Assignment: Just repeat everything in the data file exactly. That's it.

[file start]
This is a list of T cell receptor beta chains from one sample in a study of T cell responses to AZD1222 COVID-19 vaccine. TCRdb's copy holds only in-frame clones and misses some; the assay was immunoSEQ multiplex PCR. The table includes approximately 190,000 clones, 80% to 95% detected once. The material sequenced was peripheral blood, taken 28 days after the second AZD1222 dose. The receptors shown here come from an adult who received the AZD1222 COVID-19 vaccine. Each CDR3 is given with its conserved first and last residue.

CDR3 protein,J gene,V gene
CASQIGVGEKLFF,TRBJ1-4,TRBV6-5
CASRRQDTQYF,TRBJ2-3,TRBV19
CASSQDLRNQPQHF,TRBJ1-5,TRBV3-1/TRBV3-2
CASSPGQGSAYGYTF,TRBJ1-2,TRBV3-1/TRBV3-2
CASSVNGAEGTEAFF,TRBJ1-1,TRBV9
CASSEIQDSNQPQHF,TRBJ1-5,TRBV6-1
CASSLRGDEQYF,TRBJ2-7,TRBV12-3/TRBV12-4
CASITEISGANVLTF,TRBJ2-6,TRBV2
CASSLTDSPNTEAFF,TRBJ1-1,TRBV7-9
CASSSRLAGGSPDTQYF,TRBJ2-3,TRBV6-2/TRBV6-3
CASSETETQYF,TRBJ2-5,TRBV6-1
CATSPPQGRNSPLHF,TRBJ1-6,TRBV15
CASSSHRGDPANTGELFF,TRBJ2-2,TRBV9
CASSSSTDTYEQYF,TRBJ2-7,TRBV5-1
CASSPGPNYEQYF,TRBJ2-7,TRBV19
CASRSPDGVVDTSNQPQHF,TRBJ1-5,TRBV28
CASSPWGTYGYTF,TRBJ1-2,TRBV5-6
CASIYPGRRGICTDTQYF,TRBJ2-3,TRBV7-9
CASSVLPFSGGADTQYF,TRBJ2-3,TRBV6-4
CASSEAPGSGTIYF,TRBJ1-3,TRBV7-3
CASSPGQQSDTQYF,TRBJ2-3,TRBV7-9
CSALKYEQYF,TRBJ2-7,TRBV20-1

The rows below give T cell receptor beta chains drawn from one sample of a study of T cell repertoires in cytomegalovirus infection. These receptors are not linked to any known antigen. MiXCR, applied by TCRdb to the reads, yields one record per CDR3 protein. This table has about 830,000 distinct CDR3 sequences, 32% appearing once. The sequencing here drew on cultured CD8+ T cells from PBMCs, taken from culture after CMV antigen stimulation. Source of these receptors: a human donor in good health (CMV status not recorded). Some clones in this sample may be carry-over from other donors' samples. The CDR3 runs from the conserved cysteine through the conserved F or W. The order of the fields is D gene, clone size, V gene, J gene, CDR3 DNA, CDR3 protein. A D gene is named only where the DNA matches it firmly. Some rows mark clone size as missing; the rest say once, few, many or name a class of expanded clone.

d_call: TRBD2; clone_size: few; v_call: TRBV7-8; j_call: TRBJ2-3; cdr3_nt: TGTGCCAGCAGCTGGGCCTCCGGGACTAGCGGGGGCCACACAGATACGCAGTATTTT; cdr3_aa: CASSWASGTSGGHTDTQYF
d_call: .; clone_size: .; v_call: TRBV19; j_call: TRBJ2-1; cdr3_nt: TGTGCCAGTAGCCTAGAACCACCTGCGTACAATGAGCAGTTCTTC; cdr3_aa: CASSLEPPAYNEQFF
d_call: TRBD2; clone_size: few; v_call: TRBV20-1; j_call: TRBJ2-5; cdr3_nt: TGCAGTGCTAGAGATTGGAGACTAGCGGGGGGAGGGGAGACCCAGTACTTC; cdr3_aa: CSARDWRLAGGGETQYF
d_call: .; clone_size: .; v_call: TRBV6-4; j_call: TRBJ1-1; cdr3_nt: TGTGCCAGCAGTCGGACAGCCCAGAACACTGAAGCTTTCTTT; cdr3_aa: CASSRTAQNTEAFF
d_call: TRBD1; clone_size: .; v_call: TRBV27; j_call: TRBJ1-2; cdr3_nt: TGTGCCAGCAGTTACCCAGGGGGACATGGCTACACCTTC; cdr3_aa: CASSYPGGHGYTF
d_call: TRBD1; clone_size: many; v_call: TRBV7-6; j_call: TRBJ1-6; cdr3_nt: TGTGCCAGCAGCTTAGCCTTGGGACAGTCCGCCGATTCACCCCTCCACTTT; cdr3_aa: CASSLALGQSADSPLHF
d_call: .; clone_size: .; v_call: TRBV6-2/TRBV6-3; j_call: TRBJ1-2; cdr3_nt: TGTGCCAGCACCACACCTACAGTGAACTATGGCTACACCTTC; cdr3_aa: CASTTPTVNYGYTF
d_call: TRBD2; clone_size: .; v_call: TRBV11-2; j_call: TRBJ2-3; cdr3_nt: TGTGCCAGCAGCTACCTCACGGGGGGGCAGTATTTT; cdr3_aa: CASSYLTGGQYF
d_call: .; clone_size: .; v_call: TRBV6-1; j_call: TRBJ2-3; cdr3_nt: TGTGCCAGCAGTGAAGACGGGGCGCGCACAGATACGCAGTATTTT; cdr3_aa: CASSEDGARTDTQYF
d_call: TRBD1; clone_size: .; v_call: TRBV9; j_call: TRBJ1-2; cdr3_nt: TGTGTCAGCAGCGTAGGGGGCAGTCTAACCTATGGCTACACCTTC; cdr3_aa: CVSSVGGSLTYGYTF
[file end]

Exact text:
This is a list of T cell receptor beta chains from one sample in a study of T cell responses to AZD1222 COVID-19 vaccine. TCRdb's copy holds only in-frame clones and misses some; the assay was immunoSEQ multiplex PCR. The table includes approximately 190,000 clones, 80% to 95% detected once. The material sequenced was peripheral blood, taken 28 days after the second AZD1222 dose. The receptors shown here come from an adult who received the AZD1222 COVID-19 vaccine. Each CDR3 is given with its conserved first and last residue.

CDR3 protein,J gene,V gene
CASQIGVGEKLFF,TRBJ1-4,TRBV6-5
CASRRQDTQYF,TRBJ2-3,TRBV19
CASSQDLRNQPQHF,TRBJ1-5,TRBV3-1/TRBV3-2
CASSPGQGSAYGYTF,TRBJ1-2,TRBV3-1/TRBV3-2
CASSVNGAEGTEAFF,TRBJ1-1,TRBV9
CASSEIQDSNQPQHF,TRBJ1-5,TRBV6-1
CASSLRGDEQYF,TRBJ2-7,TRBV12-3/TRBV12-4
CASITEISGANVLTF,TRBJ2-6,TRBV2
CASSLTDSPNTEAFF,TRBJ1-1,TRBV7-9
CASSSRLAGGSPDTQYF,TRBJ2-3,TRBV6-2/TRBV6-3
CASSETETQYF,TRBJ2-5,TRBV6-1
CATSPPQGRNSPLHF,TRBJ1-6,TRBV15
CASSSHRGDPANTGELFF,TRBJ2-2,TRBV9
CASSSSTDTYEQYF,TRBJ2-7,TRBV5-1
CASSPGPNYEQYF,TRBJ2-7,TRBV19
CASRSPDGVVDTSNQPQHF,TRBJ1-5,TRBV28
CASSPWGTYGYTF,TRBJ1-2,TRBV5-6
CASIYPGRRGICTDTQYF,TRBJ2-3,TRBV7-9
CASSVLPFSGGADTQYF,TRBJ2-3,TRBV6-4
CASSEAPGSGTIYF,TRBJ1-3,TRBV7-3
CASSPGQQSDTQYF,TRBJ2-3,TRBV7-9
CSALKYEQYF,TRBJ2-7,TRBV20-1

The rows below give T cell receptor beta chains drawn from one sample of a study of T cell repertoires in cytomegalovirus infection. These receptors are not linked to any known antigen. MiXCR, applied by TCRdb to the reads, yields one record per CDR3 protein. This table has about 830,000 distinct CDR3 sequences, 32% appearing once. The sequencing here drew on cultured CD8+ T cells from PBMCs, taken from culture after CMV antigen stimulation. Source of these receptors: a human donor in good health (CMV status not recorded). Some clones in this sample may be carry-over from other donors' samples. The CDR3 runs from the conserved cysteine through the conserved F or W. The order of the fields is D gene, clone size, V gene, J gene, CDR3 DNA, CDR3 protein. A D gene is named only where the DNA matches it firmly. Some rows mark clone size as missing; the rest say once, few, many or name a class of expanded clone.

d_call: TRBD2; clone_size: few; v_call: TRBV7-8; j_call: TRBJ2-3; cdr3_nt: TGTGCCAGCAGCTGGGCCTCCGGGACTAGCGGGGGCCACACAGATACGCAGTATTTT; cdr3_aa: CASSWASGTSGGHTDTQYF
d_call: .; clone_size: .; v_call: TRBV19; j_call: TRBJ2-1; cdr3_nt: TGTGCCAGTAGCCTAGAACCACCTGCGTACAATGAGCAGTTCTTC; cdr3_aa: CASSLEPPAYNEQFF
d_call: TRBD2; clone_size: few; v_call: TRBV20-1; j_call: TRBJ2-5; cdr3_nt: TGCAGTGCTAGAGATTGGAGACTAGCGGGGGGAGGGGAGACCCAGTACTTC; cdr3_aa: CSARDWRLAGGGETQYF
d_call: .; clone_size: .; v_call: TRBV6-4; j_call: TRBJ1-1; cdr3_nt: TGTGCCAGCAGTCGGACAGCCCAGAACACTGAAGCTTTCTTT; cdr3_aa: CASSRTAQNTEAFF
d_call: TRBD1; clone_size: .; v_call: TRBV27; j_call: TRBJ1-2; cdr3_nt: TGTGCCAGCAGTTACCCAGGGGGACATGGCTACACCTTC; cdr3_aa: CASSYPGGHGYTF
d_call: TRBD1; clone_size: many; v_call: TRBV7-6; j_call: TRBJ1-6; cdr3_nt: TGTGCCAGCAGCTTAGCCTTGGGACAGTCCGCCGATTCACCCCTCCACTTT; cdr3_aa: CASSLALGQSADSPLHF
d_call: .; clone_size: .; v_call: TRBV6-2/TRBV6-3; j_call: TRBJ1-2; cdr3_nt: TGTGCCAGCACCACACCTACAGTGAACTATGGCTACACCTTC; cdr3_aa: CASTTPTVNYGYTF
d_call: TRBD2; clone_size: .; v_call: TRBV11-2; j_call: TRBJ2-3; cdr3_nt: TGTGCCAGCAGCTACCTCACGGGGGGGCAGTATTTT; cdr3_aa: CASSYLTGGQYF
d_call: .; clone_size: .; v_call: TRBV6-1; j_call: TRBJ2-3; cdr3_nt: TGTGCCAGCAGTGAAGACGGGGCGCGCACAGATACGCAGTATTTT; cdr3_aa: CASSEDGARTDTQYF
d_call: TRBD1; clone_size: .; v_call: TRBV9; j_call: TRBJ1-2; cdr3_nt: TGTGTCAGCAGCGTAGGGGGCAGTCTAACCTATGGCTACACCTTC; cdr3_aa: CVSSVGGSLTYGYTF